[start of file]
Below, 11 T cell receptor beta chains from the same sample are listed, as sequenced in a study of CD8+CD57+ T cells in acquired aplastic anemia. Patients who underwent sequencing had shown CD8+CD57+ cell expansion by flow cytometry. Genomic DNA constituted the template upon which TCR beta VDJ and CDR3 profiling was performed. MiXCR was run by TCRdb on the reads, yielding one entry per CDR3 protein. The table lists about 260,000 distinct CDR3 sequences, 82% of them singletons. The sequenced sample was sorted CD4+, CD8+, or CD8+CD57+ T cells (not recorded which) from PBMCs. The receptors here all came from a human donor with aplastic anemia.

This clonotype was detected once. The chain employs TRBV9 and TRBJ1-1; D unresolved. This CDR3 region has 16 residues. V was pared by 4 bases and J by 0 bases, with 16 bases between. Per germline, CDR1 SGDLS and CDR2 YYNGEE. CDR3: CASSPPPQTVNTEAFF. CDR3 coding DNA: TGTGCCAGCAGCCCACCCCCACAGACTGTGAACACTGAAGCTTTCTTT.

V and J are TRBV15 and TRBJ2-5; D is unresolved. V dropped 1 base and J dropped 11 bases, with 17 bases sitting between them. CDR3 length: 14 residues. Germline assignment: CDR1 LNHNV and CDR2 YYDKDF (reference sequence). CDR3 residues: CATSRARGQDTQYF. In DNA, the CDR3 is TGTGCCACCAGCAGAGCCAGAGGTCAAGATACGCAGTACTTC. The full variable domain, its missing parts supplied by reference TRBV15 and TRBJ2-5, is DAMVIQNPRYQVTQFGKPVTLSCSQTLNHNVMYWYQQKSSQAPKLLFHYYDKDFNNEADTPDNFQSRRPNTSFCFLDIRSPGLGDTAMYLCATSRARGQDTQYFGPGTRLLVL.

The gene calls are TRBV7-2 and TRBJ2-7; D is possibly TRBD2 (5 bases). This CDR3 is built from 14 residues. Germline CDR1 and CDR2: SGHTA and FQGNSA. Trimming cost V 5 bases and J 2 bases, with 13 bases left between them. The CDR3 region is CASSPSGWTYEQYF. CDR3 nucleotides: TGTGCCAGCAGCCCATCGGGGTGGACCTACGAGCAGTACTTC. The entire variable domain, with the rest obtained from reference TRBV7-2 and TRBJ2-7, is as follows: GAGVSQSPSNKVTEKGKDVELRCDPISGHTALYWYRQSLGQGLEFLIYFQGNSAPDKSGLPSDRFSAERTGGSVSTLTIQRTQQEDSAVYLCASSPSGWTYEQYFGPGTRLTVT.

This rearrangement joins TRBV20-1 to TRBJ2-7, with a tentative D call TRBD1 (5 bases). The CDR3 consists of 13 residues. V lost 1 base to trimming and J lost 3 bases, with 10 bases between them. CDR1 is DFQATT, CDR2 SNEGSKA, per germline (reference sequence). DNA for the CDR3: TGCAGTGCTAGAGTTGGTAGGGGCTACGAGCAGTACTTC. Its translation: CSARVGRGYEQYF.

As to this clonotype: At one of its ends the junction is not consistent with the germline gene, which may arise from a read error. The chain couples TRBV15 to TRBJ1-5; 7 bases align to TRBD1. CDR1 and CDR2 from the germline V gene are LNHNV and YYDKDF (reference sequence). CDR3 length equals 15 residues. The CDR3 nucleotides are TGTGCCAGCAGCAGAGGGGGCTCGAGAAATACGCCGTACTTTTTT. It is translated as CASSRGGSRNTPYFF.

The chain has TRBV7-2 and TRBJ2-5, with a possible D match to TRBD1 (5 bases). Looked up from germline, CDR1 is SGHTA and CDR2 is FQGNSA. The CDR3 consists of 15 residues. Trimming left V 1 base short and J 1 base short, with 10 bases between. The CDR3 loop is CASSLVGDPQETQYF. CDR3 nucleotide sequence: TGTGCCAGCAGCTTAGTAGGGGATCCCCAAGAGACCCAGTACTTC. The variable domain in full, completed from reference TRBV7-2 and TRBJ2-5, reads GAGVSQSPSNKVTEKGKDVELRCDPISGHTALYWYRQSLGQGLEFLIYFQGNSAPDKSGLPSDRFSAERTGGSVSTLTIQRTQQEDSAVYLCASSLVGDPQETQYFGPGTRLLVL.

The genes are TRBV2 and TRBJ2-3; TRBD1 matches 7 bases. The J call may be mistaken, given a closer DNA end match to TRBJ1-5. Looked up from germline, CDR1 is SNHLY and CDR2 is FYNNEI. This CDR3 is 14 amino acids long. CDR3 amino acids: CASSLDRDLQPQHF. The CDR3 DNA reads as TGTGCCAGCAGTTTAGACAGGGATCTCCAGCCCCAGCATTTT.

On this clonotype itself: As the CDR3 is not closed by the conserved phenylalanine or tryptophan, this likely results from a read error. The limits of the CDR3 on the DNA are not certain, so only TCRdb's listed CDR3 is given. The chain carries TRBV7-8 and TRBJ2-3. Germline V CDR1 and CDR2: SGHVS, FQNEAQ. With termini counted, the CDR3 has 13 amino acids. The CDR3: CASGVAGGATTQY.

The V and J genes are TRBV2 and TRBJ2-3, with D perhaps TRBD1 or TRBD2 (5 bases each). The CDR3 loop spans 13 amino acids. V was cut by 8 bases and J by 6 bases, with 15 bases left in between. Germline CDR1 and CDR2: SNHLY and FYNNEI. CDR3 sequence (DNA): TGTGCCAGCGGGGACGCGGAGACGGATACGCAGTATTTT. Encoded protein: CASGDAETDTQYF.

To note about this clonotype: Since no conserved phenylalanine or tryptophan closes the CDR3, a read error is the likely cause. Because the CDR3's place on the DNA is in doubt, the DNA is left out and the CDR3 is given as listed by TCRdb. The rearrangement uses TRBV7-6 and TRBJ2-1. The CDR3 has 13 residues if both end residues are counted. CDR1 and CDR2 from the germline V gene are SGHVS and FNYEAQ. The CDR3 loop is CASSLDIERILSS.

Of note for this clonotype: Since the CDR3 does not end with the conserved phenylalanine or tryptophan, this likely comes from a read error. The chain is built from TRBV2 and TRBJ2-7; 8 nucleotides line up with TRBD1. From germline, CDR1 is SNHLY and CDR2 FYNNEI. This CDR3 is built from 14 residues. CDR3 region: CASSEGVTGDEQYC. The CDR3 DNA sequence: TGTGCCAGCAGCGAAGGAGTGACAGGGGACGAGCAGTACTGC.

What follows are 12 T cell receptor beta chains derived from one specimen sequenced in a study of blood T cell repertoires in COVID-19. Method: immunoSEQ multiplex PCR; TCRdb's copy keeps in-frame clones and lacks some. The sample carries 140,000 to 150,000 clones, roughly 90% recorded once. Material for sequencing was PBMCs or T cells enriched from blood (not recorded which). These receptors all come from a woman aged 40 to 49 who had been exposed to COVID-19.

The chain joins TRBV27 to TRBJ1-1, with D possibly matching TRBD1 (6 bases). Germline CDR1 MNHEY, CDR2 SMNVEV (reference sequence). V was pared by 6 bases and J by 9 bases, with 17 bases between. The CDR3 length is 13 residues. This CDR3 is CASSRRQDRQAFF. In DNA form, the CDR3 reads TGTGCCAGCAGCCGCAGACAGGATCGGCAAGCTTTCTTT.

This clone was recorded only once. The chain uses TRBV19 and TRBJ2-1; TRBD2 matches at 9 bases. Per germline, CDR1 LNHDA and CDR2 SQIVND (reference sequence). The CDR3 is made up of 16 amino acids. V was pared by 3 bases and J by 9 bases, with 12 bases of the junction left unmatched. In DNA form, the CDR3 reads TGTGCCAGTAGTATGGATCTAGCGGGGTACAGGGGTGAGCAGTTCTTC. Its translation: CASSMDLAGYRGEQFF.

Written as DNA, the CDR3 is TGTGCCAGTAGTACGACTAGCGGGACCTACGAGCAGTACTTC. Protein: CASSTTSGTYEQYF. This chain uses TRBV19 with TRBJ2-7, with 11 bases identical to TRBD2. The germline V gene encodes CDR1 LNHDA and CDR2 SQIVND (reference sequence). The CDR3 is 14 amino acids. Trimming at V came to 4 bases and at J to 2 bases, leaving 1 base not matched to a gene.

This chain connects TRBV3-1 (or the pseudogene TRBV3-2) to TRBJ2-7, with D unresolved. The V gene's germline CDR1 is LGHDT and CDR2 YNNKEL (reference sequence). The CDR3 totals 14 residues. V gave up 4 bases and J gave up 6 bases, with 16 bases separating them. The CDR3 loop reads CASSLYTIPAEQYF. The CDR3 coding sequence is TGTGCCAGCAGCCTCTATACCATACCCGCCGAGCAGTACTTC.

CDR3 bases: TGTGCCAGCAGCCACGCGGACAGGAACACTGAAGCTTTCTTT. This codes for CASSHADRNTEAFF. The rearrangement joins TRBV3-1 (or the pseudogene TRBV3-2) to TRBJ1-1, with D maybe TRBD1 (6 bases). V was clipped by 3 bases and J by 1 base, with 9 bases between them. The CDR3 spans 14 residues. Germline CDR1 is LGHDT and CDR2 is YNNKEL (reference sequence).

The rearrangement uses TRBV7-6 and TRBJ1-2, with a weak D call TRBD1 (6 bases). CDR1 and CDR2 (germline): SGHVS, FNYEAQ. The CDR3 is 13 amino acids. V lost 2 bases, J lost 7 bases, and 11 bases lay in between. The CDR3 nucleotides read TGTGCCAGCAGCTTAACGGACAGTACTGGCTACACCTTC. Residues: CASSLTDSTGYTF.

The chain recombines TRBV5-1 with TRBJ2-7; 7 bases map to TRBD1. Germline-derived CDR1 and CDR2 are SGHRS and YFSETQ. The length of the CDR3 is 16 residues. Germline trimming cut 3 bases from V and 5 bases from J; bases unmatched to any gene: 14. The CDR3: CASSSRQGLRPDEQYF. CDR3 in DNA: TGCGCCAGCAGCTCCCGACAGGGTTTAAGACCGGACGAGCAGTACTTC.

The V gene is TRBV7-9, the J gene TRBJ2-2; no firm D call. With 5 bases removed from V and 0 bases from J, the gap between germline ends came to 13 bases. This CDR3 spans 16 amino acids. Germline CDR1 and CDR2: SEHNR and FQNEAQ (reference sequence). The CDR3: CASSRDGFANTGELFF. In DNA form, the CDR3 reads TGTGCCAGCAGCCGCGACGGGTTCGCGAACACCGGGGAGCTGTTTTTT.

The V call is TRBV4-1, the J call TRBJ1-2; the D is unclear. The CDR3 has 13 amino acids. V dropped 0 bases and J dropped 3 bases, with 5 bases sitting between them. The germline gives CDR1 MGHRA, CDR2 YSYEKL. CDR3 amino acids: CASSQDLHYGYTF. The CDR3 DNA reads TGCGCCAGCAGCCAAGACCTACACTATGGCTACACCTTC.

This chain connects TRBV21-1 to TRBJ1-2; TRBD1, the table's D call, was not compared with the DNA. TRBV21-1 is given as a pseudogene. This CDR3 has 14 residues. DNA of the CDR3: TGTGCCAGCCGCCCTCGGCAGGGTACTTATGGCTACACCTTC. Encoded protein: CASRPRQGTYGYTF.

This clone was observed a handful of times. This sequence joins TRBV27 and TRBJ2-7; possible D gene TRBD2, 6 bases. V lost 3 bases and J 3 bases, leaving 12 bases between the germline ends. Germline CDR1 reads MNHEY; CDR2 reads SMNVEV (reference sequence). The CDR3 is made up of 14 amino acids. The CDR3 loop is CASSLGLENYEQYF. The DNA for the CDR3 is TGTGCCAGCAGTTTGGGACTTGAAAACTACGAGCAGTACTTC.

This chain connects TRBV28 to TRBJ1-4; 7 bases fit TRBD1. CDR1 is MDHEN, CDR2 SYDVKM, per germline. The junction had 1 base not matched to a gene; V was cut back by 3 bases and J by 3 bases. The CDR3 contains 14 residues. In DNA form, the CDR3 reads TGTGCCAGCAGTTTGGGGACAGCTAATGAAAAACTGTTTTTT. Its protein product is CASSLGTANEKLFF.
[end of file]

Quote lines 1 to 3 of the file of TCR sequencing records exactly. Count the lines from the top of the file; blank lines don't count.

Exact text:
Below, 11 T cell receptor beta chains from the same sample are listed, as sequenced in a study of CD8+CD57+ T cells in acquired aplastic anemia. Patients who underwent sequencing had shown CD8+CD57+ cell expansion by flow cytometry. Genomic DNA constituted the template upon which TCR beta VDJ and CDR3 profiling was performed. MiXCR was run by TCRdb on the reads, yielding one entry per CDR3 protein. The table lists about 260,000 distinct CDR3 sequences, 82% of them singletons. The sequenced sample was sorted CD4+, CD8+, or CD8+CD57+ T cells (not recorded which) from PBMCs. The receptors here all came from a human donor with aplastic anemia.

This clonotype was detected once. The chain employs TRBV9 and TRBJ1-1; D unresolved. This CDR3 region has 16 residues. V was pared by 4 bases and J by 0 bases, with 16 bases between. Per germline, CDR1 SGDLS and CDR2 YYNGEE. CDR3: CASSPPPQTVNTEAFF. CDR3 coding DNA: TGTGCCAGCAGCCCACCCCCACAGACTGTGAACACTGAAGCTTTCTTT.

V and J are TRBV15 and TRBJ2-5; D is unresolved. V dropped 1 base and J dropped 11 bases, with 17 bases sitting between them. CDR3 length: 14 residues. Germline assignment: CDR1 LNHNV and CDR2 YYDKDF (reference sequence). CDR3 residues: CATSRARGQDTQYF. In DNA, the CDR3 is TGTGCCACCAGCAGAGCCAGAGGTCAAGATACGCAGTACTTC. The full variable domain, its missing parts supplied by reference TRBV15 and TRBJ2-5, is DAMVIQNPRYQVTQFGKPVTLSCSQTLNHNVMYWYQQKSSQAPKLLFHYYDKDFNNEADTPDNFQSRRPNTSFCFLDIRSPGLGDTAMYLCATSRARGQDTQYFGPGTRLLVL.